China has modernised its part of the road and its companies are doing that in Myanmar now. Only 66 km of the road falls in India — so, if the Chinese army uses it to amass troops on the Indian border for a surprise offensive or dump their products in a trade war, they can do it even if India does not formally open the road. Also, trade with India via Arunachal Pradesh will immediately stop all claims of that region as "southern Tibet".
Note how quickly China shed its reservations on Sikkim, after trade resumed through the Nathu La pass. Gen (retd) J J Singh, a former army chief, advocated an Indian presence on the road for pragmatic reasons, but that did not help with the mandarins in Delhi.
So, an alternate route was chosen for the BCIM car rally in February-March 2014: it started at Kolkata, passed through Bangladesh and India's north-eastern states of Assam and Manipur, and ended in Kunming, Yunnan via west and north Myanmar.
Now, China wants the car rally route to be converted into the BCIM Friendship highway and turned into an economic corridor with industries, trading entrepots and tourism infrastructure developed around it. This is an excellent idea. Large parts of China, contiguous with south Asia, are landlocked. The Strait of Malacca is a choke point that China wants to bypass through overland trade through Myanmar, Bangladesh and the north-east of India.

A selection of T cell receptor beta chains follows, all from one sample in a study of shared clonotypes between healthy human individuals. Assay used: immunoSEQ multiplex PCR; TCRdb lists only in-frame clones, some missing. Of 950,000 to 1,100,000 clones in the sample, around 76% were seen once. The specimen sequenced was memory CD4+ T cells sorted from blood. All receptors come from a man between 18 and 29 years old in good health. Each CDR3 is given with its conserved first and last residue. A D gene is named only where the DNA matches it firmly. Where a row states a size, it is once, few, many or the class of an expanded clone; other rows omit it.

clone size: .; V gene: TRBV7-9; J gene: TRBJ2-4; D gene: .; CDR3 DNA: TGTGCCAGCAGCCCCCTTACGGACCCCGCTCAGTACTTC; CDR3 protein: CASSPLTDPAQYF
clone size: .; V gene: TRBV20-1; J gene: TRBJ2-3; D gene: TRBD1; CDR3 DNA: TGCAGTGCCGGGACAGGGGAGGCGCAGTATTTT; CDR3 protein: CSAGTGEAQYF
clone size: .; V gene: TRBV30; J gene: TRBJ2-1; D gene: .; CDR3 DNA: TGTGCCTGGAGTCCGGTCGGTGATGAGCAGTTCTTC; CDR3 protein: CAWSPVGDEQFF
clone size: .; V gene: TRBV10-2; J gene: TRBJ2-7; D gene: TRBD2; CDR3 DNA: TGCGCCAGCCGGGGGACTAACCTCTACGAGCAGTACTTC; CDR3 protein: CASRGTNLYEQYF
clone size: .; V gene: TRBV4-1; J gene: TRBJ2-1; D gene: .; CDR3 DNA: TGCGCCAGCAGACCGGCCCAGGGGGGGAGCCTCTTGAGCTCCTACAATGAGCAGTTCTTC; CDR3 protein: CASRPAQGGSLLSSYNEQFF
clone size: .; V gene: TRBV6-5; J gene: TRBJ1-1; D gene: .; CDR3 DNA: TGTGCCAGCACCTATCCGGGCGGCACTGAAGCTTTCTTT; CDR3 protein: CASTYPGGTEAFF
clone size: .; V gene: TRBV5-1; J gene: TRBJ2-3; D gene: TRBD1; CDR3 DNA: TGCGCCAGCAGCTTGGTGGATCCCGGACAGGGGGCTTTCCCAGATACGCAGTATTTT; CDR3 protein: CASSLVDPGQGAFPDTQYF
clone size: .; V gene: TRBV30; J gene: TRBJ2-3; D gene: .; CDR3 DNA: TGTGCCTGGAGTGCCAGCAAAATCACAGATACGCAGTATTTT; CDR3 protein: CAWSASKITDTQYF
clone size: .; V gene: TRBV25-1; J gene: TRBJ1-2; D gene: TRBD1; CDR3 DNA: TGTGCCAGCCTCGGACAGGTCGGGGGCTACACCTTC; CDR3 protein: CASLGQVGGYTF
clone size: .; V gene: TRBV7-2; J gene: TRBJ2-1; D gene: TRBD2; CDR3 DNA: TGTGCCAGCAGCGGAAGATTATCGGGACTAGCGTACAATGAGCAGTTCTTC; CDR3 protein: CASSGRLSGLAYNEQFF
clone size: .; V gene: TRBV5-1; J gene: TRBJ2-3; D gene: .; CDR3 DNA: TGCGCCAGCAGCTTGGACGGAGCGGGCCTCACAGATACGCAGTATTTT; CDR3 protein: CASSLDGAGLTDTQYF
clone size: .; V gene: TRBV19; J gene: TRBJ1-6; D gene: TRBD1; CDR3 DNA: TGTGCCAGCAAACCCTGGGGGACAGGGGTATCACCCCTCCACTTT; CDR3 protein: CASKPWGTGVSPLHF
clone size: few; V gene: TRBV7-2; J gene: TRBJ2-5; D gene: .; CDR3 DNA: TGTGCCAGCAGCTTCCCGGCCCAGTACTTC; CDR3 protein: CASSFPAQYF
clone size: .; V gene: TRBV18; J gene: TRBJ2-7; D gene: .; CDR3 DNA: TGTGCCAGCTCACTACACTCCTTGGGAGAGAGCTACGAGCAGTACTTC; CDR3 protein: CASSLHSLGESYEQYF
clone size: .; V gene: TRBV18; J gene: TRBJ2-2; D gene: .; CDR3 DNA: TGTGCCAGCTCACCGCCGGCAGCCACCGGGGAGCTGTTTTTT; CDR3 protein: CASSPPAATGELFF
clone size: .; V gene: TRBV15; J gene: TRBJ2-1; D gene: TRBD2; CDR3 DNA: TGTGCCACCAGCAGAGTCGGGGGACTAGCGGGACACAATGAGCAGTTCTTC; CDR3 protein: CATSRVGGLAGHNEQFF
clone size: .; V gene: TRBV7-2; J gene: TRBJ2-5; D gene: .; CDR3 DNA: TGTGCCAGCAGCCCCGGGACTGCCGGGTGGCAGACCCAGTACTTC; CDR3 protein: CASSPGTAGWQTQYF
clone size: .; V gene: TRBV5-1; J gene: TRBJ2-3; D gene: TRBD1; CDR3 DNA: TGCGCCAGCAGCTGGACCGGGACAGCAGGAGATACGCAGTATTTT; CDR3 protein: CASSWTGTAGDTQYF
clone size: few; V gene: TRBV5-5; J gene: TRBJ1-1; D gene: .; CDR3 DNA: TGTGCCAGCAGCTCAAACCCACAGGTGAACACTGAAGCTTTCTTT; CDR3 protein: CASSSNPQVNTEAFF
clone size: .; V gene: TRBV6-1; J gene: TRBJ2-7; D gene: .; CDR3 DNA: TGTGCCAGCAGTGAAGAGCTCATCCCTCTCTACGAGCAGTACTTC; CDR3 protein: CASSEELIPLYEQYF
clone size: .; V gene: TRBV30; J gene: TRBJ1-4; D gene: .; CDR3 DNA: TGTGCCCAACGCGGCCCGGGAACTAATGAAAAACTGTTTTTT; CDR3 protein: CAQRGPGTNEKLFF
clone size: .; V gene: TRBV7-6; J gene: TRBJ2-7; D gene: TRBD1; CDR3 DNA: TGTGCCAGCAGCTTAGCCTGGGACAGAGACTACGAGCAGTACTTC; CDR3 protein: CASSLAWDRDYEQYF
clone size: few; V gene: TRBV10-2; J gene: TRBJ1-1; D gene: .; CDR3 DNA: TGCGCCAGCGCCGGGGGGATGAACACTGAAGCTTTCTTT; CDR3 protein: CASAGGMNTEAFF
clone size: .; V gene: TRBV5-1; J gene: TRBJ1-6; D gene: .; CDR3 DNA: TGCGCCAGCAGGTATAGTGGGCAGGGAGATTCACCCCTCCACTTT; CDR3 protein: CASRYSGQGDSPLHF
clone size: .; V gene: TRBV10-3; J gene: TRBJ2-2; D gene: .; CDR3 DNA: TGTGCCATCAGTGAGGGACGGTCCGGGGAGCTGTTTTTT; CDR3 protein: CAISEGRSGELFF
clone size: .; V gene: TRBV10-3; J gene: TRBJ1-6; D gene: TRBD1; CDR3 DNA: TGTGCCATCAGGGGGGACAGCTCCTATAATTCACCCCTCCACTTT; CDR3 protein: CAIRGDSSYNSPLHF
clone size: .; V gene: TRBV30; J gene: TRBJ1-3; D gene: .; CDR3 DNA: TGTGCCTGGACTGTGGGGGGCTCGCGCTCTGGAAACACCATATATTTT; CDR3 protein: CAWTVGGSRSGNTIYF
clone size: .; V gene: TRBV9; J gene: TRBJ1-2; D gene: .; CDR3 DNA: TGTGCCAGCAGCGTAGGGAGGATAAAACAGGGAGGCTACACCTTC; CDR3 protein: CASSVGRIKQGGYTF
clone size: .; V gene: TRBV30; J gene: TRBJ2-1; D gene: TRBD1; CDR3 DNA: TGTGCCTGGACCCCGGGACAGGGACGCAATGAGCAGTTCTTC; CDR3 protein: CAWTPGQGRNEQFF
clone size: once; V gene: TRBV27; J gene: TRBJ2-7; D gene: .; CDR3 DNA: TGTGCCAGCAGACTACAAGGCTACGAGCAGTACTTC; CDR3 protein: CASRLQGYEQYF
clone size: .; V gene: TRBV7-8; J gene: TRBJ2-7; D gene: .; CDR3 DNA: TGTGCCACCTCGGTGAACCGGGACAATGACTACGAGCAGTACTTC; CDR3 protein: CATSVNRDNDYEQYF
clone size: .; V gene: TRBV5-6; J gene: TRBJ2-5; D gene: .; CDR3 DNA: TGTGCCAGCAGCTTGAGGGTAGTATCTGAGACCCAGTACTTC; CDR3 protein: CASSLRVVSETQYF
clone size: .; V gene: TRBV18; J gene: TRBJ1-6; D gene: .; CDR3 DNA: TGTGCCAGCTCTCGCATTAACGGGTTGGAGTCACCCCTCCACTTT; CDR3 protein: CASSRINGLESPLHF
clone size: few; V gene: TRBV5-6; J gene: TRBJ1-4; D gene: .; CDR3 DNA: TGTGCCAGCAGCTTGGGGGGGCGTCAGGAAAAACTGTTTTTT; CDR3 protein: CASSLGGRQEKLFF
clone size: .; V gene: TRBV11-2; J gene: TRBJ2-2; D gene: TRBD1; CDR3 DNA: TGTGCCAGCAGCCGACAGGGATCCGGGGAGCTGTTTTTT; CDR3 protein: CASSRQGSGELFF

Beijing wants to transform BCIM into a live regional grouping to integrate the two most populous nations of the world and use the Bangladesh-Myanmar corridor to help Chindia draw south-east Asia into the world's strongest future economic bloc. Beijing hopes that India sheds its fear of encirclement by China and creates a win-win situation for both countries in Asia, from south-east to west.